When To Plant Garlic In NY


The Best Time to Plant Garlic in New York

When it comes to planting garlic in New York, timing is everything. Garlic is a cool-season crop that requires a period of cold dormancy to develop its bulbs properly. Therefore, it is crucial to understand the ideal time for planting garlic to ensure a successful harvest. In New York, the best time to plant garlic is in the fall, typically between late September and early November.

Planting garlic in the fall allows the cloves to establish roots before winter arrives. During the cold months, the garlic bulbs will go through vernalization, a process in which they are exposed to a period of cold temperatures to stimulate optimal bulb growth. New York’s cold winters provide the perfect conditions for garlic to develop strong root systems and robust bulbs.

By planting in the fall, you give the garlic cloves ample time to establish themselves and grow strong roots, which will ultimately result in larger and healthier bulbs. Planting too early in the summer or late in the winter can disrupt this process and lead to subpar harvests.

In New York, the weather varies across different regions. It is essential to consider your specific location and microclimate when determining the best time to plant garlic. If you are in the northern parts of the state, planting garlic earlier in the fall may be advisable to ensure sufficient root development before the ground freezes. Conversely, if you are in the southern regions, you may have a longer window and can plant slightly later in the fall.

Overall, the key is to aim for a planting date that allows the garlic cloves to establish roots and undergo vernalization before the ground freezes. Pay attention to the average frost dates in your area and plan accordingly.

Now that you know the best time to plant garlic in New York, let’s explore the factors you should consider before getting started.

Factors to Consider Before Planting Garlic

Before you start planting garlic in your New York garden, there are several important factors to consider. By taking these factors into account, you can ensure the success and productivity of your garlic crop. Let’s dive into what you need to know:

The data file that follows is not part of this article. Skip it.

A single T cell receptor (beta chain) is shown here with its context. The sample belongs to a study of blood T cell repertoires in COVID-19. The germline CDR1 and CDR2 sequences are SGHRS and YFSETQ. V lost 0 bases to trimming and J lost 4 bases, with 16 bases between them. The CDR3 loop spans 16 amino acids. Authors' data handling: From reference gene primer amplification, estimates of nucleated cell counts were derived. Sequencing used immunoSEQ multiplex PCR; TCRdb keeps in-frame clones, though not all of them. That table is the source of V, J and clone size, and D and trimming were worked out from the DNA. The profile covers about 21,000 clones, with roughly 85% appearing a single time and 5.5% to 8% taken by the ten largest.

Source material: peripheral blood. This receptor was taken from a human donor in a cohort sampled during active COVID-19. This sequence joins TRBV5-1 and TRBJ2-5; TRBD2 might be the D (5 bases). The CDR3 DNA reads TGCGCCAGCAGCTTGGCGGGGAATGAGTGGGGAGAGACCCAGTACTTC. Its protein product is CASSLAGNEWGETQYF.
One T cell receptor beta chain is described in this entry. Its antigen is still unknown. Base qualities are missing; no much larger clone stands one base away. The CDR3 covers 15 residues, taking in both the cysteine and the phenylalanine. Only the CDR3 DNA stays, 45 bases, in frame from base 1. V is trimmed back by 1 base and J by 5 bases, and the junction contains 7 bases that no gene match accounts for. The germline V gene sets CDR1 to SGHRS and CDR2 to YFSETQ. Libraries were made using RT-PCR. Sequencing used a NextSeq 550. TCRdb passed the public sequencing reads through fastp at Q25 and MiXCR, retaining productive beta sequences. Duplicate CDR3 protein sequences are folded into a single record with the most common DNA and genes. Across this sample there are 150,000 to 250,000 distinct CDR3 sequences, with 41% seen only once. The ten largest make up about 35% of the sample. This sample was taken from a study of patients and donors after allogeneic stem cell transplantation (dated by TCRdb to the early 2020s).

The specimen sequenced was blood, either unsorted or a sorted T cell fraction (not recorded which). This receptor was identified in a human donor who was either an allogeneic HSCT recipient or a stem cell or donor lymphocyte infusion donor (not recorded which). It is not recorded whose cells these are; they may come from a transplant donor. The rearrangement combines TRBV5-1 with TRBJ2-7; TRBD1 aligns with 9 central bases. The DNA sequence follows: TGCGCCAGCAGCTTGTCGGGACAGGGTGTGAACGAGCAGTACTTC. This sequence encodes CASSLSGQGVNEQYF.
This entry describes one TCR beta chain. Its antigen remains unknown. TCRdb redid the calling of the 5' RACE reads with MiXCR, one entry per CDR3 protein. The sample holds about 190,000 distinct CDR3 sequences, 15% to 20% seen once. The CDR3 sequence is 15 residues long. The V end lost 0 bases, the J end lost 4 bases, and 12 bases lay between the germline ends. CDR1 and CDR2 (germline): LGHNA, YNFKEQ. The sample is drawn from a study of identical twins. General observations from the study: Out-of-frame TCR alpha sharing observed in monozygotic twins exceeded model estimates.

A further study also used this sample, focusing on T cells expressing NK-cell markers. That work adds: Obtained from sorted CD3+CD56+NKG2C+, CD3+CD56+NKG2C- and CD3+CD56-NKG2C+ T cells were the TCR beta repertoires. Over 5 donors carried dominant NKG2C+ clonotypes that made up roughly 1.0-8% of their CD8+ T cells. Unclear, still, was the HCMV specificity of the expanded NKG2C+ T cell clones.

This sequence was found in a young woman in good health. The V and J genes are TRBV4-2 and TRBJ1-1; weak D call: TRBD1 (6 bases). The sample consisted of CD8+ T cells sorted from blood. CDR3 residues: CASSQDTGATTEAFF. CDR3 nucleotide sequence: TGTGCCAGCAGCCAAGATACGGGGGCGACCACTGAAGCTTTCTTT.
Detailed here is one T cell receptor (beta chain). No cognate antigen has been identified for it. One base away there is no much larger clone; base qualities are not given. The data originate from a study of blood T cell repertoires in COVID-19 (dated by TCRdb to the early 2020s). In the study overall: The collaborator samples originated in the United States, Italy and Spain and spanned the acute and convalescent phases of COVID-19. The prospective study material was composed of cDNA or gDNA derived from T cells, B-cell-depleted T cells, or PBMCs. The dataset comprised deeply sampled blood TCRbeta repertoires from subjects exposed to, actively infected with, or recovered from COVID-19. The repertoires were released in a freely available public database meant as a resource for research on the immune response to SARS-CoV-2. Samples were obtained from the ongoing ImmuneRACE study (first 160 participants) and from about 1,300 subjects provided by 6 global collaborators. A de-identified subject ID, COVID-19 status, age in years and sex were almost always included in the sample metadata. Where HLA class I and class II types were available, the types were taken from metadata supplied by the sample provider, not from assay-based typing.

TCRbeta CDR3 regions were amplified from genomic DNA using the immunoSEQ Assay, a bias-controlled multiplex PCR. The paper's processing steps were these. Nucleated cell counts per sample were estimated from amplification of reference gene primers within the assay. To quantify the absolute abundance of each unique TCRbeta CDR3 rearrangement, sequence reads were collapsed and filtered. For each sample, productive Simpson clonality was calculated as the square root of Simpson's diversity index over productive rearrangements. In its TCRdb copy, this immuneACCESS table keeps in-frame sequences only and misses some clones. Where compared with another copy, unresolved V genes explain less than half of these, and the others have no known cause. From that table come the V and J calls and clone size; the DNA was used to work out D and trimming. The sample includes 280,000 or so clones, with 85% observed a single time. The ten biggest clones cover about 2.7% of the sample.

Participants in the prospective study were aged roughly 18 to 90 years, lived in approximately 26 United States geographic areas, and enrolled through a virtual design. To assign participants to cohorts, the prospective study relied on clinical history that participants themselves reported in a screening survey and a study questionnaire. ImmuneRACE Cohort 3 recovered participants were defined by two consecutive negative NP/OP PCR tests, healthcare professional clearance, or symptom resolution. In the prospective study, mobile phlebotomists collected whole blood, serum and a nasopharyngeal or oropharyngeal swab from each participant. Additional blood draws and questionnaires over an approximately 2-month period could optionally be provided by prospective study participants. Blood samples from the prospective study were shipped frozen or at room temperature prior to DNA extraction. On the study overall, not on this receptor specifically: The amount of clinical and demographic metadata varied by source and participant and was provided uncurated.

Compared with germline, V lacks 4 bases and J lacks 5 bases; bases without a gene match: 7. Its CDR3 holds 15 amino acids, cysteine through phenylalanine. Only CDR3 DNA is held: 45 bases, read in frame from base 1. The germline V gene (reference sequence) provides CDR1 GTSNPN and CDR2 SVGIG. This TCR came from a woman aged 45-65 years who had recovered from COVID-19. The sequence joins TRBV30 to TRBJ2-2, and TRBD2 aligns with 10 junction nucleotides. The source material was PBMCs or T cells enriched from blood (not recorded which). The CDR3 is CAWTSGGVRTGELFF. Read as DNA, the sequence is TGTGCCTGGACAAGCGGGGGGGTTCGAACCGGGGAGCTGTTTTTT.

1. Climate: New York has a diverse climate, with regions experiencing variations in temperature and precipitation. Understanding the specific climate in your area is crucial for selecting the right garlic varieties and determining the appropriate planting time.

2. Garlic Varieties: There are various types of garlic, including softneck and hardneck varieties. Each has its own unique characteristics and growing requirements. Softneck garlic is typically better suited to milder climates, while hardneck garlic thrives in colder regions like New York.

3. Soil Quality: Garlic thrives in well-drained, fertile soil. Before planting, assess the quality of your soil by conducting a soil test. This will help you understand if any amendments, such as organic matter or nutrients, are needed to create an ideal growing environment for garlic.

4. Sunlight Requirements: Garlic prefers full sun, requiring at least six hours of direct sunlight per day. Ensure that your chosen planting location receives adequate sunlight to promote healthy growth and bulb development.

5. Crop Rotation: It is essential to practice crop rotation in your garden to prevent soil-borne diseases and pests. Avoid planting garlic in the same spot where other alliums, such as onions or leeks, were grown in the previous year.

6. Garlic Seed Quality: Selecting high-quality garlic seed is crucial for a successful crop. Purchase certified disease-free garlic bulbs from reputable sources or consider saving bulbs from your previous harvest.

7. Spacing and Planting Depth: Proper spacing and planting depth play a vital role in maximizing bulb size and yield. Provide adequate space between garlic cloves and plant them 2-4 inches deep, with the pointed end facing up.

8. Watering and Mulching: Garlic requires consistent moisture but can be susceptible to rot if overwatered. Mulching can help retain moisture in the soil and suppress weed growth around the garlic plants.

By considering these factors, you can set yourself up for success when planting garlic in New York. Now, let’s explore the types of garlic that you can grow in your garden!

Types of Garlic to Consider

When it comes to selecting the types of garlic to grow in your New York garden, you have a variety of options to choose from. Different garlic varieties offer distinct flavors, storage capabilities, and growth characteristics. Here are some popular types of garlic that you may consider: